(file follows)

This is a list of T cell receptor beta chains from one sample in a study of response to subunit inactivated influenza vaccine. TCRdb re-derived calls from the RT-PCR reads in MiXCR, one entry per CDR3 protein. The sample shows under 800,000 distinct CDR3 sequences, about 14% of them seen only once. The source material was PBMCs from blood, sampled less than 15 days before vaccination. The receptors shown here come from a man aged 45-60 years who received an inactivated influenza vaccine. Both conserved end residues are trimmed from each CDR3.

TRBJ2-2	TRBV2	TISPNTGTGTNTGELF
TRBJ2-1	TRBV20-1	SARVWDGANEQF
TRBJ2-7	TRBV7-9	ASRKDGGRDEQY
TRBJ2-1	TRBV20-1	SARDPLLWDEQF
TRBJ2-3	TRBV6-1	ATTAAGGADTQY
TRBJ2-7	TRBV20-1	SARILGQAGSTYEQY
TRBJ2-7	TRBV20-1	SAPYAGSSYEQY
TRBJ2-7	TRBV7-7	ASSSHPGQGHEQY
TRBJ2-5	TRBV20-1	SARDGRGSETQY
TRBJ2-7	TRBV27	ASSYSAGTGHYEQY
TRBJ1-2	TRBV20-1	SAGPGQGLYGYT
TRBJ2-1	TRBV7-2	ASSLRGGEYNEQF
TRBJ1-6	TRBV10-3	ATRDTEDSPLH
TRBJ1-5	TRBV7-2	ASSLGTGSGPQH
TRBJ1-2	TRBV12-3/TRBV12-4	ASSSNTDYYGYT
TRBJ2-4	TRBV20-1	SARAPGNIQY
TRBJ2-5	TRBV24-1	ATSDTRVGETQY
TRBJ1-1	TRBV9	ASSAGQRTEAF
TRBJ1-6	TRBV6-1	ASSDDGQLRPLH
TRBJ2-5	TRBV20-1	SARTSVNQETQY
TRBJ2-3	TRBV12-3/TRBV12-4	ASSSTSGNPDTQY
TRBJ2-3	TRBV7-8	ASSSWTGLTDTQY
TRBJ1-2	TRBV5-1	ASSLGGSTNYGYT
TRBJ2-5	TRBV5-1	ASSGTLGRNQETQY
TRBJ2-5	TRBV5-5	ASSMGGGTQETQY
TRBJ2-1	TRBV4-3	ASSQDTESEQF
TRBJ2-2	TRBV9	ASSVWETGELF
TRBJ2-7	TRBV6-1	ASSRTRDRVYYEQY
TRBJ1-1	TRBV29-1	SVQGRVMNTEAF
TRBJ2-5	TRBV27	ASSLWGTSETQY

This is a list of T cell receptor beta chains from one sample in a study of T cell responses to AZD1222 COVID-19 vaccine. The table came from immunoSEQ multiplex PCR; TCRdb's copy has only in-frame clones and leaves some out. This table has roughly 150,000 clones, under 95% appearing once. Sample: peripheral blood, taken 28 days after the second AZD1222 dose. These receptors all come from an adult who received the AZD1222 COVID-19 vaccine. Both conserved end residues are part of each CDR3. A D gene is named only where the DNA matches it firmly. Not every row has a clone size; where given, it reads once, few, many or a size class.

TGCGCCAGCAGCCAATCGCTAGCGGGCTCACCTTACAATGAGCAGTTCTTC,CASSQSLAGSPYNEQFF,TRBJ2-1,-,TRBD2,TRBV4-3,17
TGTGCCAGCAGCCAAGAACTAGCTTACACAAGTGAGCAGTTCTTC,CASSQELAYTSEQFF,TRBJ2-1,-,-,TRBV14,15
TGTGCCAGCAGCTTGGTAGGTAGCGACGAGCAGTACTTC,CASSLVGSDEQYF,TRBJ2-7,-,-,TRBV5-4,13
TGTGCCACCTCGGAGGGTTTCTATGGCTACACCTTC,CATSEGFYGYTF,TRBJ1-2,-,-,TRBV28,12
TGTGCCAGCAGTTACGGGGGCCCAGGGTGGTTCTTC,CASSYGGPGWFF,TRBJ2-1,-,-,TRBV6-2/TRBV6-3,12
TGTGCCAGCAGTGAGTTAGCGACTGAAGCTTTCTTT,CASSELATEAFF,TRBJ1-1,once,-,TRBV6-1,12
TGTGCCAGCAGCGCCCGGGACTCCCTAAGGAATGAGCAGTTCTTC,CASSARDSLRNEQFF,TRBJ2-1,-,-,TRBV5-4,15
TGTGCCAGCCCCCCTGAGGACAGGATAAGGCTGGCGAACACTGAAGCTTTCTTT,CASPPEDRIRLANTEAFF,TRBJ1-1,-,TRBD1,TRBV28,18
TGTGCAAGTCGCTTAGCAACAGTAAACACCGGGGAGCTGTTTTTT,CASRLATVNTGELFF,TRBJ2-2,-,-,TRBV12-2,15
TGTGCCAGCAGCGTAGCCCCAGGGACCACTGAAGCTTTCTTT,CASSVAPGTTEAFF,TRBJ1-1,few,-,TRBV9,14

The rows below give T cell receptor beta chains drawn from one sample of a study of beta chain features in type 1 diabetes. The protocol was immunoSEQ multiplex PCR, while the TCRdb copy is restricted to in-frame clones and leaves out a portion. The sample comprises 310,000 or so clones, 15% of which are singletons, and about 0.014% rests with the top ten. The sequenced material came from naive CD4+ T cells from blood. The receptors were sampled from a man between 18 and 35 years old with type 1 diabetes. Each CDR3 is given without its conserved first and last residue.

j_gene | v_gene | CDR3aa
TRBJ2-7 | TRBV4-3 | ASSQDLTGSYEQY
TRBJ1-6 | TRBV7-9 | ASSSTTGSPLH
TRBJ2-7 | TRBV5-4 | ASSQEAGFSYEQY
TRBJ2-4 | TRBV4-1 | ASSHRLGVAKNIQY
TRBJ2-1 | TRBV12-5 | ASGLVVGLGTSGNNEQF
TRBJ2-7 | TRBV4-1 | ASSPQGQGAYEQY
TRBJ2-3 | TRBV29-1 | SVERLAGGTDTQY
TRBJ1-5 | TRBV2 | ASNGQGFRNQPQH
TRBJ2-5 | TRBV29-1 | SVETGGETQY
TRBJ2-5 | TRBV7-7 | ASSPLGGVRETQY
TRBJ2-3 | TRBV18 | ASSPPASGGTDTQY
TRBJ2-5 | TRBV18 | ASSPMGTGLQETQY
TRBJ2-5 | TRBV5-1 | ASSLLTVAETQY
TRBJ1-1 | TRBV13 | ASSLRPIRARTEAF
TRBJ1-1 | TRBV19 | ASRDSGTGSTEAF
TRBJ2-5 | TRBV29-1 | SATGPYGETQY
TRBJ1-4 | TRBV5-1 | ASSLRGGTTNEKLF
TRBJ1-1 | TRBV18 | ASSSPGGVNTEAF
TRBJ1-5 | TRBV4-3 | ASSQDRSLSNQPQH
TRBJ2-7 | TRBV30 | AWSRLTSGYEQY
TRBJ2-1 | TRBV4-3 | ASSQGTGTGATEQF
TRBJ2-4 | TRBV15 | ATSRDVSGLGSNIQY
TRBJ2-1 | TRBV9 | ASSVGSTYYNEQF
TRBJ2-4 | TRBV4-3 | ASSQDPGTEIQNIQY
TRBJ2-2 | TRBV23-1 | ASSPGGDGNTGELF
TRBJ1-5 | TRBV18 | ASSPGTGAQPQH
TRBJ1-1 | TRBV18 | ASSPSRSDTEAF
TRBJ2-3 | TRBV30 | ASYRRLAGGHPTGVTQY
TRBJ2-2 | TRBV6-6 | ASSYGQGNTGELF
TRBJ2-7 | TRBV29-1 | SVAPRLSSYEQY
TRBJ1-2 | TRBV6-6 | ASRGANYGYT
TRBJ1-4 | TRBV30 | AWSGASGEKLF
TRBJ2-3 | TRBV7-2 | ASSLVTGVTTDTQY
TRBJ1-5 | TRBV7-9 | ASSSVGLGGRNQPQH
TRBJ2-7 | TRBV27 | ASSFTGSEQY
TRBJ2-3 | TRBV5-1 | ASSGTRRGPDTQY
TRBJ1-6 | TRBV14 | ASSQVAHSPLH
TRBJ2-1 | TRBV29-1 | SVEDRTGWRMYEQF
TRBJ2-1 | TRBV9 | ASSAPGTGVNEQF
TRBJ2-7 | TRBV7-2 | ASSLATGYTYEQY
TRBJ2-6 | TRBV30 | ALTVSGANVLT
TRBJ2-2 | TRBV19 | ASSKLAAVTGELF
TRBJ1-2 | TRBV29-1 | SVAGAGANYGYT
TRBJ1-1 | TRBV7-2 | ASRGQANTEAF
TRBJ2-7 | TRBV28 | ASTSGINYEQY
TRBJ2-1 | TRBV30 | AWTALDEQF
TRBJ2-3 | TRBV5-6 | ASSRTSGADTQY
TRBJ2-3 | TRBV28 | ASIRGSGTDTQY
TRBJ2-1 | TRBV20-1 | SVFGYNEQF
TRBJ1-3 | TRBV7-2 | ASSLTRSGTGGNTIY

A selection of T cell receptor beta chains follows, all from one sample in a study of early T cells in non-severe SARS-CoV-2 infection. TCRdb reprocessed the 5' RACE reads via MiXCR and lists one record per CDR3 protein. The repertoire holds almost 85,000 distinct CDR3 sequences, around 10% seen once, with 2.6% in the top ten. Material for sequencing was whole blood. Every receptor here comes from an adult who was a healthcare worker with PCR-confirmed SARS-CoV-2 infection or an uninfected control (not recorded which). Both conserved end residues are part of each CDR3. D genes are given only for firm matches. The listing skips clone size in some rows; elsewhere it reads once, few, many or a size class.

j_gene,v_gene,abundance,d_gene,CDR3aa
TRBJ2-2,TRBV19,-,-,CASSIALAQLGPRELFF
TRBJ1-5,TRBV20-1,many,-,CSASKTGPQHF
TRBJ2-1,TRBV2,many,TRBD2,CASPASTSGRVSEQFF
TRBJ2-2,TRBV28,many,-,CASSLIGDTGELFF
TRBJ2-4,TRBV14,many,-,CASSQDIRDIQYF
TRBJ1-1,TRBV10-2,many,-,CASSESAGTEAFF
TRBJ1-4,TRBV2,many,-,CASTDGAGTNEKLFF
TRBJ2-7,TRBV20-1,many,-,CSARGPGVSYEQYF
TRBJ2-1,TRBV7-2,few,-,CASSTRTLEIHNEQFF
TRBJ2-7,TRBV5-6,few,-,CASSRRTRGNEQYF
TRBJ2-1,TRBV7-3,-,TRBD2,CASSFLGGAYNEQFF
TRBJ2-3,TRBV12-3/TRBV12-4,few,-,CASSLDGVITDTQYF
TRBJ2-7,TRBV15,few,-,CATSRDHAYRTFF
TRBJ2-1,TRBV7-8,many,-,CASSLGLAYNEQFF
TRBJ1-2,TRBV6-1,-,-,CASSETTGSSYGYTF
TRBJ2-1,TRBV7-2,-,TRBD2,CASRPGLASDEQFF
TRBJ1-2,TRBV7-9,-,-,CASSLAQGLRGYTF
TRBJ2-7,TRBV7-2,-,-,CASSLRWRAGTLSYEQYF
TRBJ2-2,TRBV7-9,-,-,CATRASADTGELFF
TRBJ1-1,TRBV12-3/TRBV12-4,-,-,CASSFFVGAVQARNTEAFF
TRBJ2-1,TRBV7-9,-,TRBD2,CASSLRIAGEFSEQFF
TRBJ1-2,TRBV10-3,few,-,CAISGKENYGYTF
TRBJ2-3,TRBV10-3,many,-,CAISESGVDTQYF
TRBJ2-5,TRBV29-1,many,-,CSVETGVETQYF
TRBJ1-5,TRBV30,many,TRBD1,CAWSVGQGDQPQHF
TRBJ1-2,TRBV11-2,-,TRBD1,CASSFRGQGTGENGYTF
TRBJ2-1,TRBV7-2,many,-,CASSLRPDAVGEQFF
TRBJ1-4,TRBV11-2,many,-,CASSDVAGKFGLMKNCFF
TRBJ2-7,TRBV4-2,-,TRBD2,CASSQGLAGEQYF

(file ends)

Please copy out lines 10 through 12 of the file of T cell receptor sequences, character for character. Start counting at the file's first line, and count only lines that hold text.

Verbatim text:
TRBJ2-5	TRBV20-1	SARDGRGSETQY
TRBJ2-7	TRBV27	ASSYSAGTGHYEQY
TRBJ1-2	TRBV20-1	SAGPGQGLYGYT